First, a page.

Super Saturday adopted a nautical theme on Tuesday.
Pauline Hanson gave the impression she had given up on trying to influence the result in the Queensland seat of Longman by going on a cruise, somewhere off the coast of Ireland.
Home Affairs Minister Peter Dutton was in the Adelaide Hills hamlet of Mount Lofty, warning the voters of Mayo that independent Rebekha Sharkie would facilitate an influx of boat people should she hold the seat.
Mayo is, and has been for some weeks, an exercise in damage control for the Coalition. The seat for so long held by Liberal scion Alexander Downer will not be taken back on Saturday by his daughter, Georgina Downer.
The Liberals lost the seat in a landslide in 2016 to Sharkie, who was then aligned with the popular Nick Xenophon. She holds it on a two-party-preferred basis by 55 per cent to 45 per cent.
Downer has backfired. The aim of Dutton and the other caravan of ministers who have visited the seat in recent days is to stop that blowing out and embarrassing Malcolm Turnbull.
There is a hope that the margin can be closed. Downer will have another crack at the general election but it will be even harder because a boundary redistribution will increase the Labor vote.
Meanwhile, Bill Shorten was in Braddon talking about Medicare. The expectation is Labor will hold that seat.
Even so, there was an extraordinary story running in Hobart’s The Mercury in which all Tasmanian Labor MPs issued a statement supporting Shorten for leader. Others in the party regarded the statement as hanging a lantern over the leader’s paranoia.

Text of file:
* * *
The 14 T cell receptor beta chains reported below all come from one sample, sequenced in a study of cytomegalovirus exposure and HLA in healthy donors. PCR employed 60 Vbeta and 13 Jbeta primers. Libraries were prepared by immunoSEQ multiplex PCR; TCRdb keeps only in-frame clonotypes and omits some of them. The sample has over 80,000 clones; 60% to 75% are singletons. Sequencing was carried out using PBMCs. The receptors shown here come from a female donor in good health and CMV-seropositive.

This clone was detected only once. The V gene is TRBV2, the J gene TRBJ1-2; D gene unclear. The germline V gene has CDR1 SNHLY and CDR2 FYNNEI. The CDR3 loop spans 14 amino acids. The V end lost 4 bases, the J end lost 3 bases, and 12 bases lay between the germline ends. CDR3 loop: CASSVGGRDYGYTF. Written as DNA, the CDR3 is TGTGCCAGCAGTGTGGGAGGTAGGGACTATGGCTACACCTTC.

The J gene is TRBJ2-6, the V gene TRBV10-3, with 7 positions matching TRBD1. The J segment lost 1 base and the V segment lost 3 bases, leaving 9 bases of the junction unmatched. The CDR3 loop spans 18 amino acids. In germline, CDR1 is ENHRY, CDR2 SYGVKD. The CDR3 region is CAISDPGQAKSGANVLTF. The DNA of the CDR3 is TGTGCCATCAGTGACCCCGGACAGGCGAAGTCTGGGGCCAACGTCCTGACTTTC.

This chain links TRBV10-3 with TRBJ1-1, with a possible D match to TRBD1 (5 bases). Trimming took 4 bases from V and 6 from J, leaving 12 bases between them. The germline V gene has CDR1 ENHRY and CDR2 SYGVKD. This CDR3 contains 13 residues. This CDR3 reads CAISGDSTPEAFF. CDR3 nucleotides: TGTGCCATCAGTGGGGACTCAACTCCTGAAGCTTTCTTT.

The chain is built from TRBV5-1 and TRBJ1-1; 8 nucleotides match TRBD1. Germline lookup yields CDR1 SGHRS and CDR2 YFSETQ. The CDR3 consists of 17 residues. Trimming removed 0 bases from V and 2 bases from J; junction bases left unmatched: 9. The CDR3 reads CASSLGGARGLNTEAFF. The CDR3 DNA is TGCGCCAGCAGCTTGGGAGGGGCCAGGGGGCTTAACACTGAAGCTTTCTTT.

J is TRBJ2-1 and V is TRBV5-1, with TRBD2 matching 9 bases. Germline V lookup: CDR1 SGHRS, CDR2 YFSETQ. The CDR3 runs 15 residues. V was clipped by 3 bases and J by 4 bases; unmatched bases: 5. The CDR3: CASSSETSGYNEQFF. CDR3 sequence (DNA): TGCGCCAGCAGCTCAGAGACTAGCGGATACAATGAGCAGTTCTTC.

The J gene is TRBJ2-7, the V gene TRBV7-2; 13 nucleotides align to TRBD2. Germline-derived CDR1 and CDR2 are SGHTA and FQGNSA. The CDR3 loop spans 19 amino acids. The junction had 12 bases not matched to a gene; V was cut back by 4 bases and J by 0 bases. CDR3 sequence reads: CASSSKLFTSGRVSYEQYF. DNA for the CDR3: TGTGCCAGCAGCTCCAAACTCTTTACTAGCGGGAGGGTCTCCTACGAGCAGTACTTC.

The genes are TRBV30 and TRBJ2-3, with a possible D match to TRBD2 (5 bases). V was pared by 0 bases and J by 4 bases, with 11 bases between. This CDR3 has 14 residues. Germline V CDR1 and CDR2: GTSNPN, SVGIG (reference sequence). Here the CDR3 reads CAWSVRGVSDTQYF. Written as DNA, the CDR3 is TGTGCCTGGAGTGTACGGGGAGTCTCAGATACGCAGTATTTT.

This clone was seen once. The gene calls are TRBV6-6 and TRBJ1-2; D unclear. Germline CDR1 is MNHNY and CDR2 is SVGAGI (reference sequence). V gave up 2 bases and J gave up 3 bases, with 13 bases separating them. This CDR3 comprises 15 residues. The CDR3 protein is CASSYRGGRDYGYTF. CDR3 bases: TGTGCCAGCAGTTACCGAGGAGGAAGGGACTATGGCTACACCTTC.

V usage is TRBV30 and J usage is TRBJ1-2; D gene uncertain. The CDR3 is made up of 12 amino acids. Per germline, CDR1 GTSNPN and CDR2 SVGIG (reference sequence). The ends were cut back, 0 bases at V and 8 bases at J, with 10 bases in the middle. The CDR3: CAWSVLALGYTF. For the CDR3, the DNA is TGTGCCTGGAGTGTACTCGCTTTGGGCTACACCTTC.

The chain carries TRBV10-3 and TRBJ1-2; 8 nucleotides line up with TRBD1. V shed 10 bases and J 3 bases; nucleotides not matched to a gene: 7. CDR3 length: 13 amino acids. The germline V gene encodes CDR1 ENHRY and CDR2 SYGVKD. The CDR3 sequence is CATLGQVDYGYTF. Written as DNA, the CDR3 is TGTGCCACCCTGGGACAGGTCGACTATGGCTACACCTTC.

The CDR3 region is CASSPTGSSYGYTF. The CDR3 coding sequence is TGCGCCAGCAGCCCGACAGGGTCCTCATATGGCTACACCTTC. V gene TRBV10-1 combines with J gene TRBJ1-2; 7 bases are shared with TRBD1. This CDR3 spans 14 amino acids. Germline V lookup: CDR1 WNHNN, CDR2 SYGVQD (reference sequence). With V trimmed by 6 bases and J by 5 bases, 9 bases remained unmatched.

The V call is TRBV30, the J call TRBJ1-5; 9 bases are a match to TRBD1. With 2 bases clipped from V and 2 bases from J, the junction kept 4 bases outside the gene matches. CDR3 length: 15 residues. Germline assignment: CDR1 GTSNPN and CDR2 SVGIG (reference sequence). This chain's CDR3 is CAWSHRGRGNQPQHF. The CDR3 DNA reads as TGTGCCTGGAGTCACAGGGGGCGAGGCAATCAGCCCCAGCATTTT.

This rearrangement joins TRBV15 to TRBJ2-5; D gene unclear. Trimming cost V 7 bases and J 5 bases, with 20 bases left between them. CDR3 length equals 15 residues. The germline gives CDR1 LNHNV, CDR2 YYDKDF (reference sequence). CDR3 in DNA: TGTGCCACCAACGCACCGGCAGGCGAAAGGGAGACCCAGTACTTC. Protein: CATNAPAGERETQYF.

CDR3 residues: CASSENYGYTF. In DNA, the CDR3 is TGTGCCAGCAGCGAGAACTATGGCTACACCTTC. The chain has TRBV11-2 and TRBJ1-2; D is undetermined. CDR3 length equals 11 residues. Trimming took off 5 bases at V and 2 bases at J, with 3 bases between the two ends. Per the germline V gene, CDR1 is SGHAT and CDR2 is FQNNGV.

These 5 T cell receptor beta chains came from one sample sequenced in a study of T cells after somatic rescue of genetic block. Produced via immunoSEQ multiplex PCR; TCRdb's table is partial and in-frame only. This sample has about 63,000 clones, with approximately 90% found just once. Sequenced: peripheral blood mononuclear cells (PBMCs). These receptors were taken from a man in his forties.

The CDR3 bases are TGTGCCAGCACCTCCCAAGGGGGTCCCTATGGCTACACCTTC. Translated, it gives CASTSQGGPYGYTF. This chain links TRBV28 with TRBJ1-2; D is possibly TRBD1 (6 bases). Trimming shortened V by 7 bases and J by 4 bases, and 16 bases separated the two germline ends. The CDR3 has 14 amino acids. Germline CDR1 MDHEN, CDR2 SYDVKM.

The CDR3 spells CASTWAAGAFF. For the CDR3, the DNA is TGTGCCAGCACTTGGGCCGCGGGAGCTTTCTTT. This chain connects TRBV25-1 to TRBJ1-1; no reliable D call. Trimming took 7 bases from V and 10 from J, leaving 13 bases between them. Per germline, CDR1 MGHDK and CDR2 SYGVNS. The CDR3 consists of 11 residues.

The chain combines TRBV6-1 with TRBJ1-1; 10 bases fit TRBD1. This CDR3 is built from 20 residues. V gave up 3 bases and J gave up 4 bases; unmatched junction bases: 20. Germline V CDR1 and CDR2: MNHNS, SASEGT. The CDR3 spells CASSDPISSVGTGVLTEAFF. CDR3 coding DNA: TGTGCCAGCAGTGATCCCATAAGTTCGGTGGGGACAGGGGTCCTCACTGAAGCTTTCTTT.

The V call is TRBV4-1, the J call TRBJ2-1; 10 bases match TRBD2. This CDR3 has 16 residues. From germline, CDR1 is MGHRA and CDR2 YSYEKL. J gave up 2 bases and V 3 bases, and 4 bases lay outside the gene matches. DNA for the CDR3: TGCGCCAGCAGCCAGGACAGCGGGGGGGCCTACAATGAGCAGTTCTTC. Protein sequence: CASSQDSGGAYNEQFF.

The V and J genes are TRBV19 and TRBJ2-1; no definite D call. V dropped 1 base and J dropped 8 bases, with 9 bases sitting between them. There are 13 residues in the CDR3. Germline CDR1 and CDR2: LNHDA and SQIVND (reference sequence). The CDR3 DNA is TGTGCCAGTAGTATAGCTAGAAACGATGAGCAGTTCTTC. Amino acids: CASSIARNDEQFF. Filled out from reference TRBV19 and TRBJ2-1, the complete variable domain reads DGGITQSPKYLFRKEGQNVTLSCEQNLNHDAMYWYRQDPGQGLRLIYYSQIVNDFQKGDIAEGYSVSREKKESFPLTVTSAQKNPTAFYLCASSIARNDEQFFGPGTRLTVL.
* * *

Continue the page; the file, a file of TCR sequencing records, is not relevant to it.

Which brings us to Longman, the seat no one is prepared to call. It has been established that should Labor lose Longman, it will be tricky for Shorten’s leadership because this is the type of seat Labor needs to win at the general election to take government.
Over the weekend, the goal posts began to shift for Shorten with people now saying Labor has to win the seat with a swing towards it, not just hold on for dear life.
An opposition has not lost a seat to a government in a byelection for 98 years. The average byelection swing against the government of the day is 5.5 per cent on primary votes and 3.8 per cent on two party-preferred.
People close to Shorten argue privately that Longman is a curse because at the 2016 election, Labor won it only by accident.
Labor has held the seat for only five of its 22 years and won it at the last election due to a conservative backlash against Liberal MP Wyatt Roy, who was a chief conspirator in the plot to roll Tony Abbott, and thanks to One Nation preferences.
Roy suffered a primary swing against him of almost 6 per cent and the resurgent One Nation picked up 9 per cent. Lamb enjoyed a primary swing towards her of almost 5 per cent.
The upshot was that on a two-party-preferred basis, Lamb fell over the line by 1390 votes, winning it by 50.8 per cent to 49.2 per cent. The two-party swing against Roy was 7.7 per cent.
This time, despite Hanson’s high seas high jinks, One Nation is polling around 14 per cent but is directing its preferences towards the Liberal National Party’s Trevor Ruthenberg.
Under these circumstances, a further swing towards Labor is unlikely and it will be doing well to hold on. It’s doubtful though whether Shorten will be cut any such slack.